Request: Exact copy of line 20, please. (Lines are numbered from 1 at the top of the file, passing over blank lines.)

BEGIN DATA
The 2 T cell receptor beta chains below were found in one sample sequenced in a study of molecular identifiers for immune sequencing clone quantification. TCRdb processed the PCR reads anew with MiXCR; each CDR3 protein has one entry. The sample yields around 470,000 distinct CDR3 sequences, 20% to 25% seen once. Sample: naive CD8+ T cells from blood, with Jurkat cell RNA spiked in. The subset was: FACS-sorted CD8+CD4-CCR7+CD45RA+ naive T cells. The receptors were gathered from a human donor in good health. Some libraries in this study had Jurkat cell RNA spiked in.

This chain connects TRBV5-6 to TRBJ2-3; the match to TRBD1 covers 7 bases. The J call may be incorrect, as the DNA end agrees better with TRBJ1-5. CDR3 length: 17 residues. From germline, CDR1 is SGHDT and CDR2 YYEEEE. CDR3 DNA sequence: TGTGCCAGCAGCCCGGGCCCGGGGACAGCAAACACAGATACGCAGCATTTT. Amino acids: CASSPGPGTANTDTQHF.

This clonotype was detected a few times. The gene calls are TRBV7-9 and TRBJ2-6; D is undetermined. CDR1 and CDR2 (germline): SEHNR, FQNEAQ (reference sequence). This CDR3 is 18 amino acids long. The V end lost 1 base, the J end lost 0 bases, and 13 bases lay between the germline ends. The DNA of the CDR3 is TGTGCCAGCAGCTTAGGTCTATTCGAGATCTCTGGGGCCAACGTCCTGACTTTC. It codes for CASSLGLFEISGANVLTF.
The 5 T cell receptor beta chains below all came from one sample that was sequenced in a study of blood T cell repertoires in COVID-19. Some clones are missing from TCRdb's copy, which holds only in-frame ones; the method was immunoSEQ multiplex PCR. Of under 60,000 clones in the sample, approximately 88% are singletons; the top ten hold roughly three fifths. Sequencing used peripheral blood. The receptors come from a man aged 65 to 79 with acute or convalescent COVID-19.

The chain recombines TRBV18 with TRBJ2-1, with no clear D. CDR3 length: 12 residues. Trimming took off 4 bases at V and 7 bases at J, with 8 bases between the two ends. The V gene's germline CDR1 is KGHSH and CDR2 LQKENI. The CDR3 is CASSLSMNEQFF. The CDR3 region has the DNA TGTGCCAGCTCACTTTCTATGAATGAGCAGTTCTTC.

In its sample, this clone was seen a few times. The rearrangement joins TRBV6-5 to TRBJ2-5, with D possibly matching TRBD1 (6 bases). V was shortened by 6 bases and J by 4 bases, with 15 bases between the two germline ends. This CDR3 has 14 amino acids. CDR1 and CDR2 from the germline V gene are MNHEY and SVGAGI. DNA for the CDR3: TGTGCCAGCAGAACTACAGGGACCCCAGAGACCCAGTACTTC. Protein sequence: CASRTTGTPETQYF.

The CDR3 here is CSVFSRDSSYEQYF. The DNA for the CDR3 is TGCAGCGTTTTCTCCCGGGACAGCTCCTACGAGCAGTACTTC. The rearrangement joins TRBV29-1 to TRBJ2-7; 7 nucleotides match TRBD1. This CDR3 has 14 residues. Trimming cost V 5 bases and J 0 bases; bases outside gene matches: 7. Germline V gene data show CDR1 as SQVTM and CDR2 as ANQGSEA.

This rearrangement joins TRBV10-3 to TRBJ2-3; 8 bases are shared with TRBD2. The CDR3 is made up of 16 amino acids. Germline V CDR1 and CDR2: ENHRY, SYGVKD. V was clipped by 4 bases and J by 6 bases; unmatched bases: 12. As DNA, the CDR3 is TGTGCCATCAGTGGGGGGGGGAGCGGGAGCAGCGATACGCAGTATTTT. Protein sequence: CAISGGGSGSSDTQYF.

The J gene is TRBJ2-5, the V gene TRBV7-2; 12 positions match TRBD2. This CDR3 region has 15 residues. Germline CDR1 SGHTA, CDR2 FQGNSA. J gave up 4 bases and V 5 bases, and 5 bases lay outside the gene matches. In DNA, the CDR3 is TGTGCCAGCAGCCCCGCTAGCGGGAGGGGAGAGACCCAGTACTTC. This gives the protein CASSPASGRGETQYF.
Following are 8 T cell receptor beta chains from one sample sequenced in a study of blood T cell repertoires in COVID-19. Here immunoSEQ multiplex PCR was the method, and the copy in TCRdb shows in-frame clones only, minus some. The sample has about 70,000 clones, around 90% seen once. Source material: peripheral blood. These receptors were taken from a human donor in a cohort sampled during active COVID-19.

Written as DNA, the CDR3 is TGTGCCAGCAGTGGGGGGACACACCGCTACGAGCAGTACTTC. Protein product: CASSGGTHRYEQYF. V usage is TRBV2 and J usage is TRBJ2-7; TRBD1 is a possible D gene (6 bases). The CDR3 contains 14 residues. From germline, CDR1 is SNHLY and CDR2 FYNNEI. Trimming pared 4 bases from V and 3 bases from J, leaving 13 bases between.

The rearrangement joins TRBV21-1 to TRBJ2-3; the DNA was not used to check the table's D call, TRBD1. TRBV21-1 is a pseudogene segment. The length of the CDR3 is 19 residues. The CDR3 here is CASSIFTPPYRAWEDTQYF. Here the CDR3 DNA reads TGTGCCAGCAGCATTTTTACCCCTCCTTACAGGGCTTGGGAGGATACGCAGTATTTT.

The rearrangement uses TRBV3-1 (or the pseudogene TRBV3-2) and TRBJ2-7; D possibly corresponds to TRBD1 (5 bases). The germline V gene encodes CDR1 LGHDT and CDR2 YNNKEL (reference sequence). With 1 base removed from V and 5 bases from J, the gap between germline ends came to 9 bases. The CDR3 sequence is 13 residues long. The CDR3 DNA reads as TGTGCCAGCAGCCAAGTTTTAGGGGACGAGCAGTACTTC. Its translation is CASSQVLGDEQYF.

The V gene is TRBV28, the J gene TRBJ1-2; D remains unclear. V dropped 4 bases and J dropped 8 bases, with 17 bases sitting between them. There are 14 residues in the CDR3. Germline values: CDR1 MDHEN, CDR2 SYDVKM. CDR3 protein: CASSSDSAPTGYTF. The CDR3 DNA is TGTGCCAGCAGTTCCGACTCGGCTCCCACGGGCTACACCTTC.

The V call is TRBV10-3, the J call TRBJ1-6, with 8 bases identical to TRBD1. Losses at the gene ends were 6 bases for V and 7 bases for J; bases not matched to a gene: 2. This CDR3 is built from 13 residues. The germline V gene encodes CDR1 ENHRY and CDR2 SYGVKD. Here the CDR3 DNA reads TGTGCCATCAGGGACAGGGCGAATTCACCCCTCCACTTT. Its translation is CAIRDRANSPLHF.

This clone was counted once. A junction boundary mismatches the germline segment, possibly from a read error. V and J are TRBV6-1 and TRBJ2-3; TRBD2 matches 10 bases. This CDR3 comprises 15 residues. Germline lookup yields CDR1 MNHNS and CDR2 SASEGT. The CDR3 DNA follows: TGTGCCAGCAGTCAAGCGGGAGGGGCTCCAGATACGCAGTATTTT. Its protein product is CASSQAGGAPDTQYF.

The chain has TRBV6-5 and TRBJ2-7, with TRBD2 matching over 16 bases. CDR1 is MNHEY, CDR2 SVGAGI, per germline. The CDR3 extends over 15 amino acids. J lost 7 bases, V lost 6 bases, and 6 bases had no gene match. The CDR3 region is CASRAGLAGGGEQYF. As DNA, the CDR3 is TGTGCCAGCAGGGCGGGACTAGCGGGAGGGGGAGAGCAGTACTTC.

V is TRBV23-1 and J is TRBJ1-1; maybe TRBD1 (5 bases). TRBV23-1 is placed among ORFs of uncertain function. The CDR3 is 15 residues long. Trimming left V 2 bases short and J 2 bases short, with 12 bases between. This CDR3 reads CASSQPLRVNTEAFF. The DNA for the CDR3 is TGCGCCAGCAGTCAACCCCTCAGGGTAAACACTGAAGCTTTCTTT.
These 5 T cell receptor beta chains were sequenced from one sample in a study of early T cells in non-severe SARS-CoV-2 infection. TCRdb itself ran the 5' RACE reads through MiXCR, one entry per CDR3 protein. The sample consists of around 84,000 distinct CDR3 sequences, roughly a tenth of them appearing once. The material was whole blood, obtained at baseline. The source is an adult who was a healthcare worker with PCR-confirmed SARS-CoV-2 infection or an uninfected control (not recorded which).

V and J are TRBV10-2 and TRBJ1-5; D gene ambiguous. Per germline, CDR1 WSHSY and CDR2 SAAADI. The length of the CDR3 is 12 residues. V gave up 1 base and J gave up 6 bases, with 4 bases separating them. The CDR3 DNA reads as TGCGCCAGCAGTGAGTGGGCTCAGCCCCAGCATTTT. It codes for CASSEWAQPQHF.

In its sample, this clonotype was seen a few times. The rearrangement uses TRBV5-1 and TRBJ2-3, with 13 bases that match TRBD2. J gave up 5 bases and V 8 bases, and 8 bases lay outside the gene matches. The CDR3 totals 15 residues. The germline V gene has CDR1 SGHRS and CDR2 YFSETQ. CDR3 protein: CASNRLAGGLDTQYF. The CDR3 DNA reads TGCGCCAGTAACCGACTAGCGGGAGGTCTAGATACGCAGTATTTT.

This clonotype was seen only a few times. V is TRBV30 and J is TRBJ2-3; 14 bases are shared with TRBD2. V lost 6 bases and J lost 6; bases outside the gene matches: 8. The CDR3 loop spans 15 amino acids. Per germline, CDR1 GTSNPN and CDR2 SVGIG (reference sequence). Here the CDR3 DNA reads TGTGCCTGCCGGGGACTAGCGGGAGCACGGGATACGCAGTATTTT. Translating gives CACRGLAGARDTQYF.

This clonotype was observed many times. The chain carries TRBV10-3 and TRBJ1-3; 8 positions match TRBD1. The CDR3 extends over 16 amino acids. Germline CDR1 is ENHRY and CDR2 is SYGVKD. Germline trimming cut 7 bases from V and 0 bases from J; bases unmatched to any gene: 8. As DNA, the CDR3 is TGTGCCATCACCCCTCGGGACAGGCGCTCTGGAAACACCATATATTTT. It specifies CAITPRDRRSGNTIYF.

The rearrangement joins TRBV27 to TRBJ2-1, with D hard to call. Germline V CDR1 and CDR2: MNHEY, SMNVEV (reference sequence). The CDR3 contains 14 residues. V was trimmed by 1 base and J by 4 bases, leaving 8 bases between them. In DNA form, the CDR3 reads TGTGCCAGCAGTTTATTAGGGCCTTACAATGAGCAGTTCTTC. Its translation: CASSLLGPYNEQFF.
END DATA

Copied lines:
V and J are TRBV10-2 and TRBJ1-5; D gene ambiguous. Per germline, CDR1 WSHSY and CDR2 SAAADI. The length of the CDR3 is 12 residues. V gave up 1 base and J gave up 6 bases, with 4 bases separating them. The CDR3 DNA reads as TGCGCCAGCAGTGAGTGGGCTCAGCCCCAGCATTTT. It codes for CASSEWAQPQHF.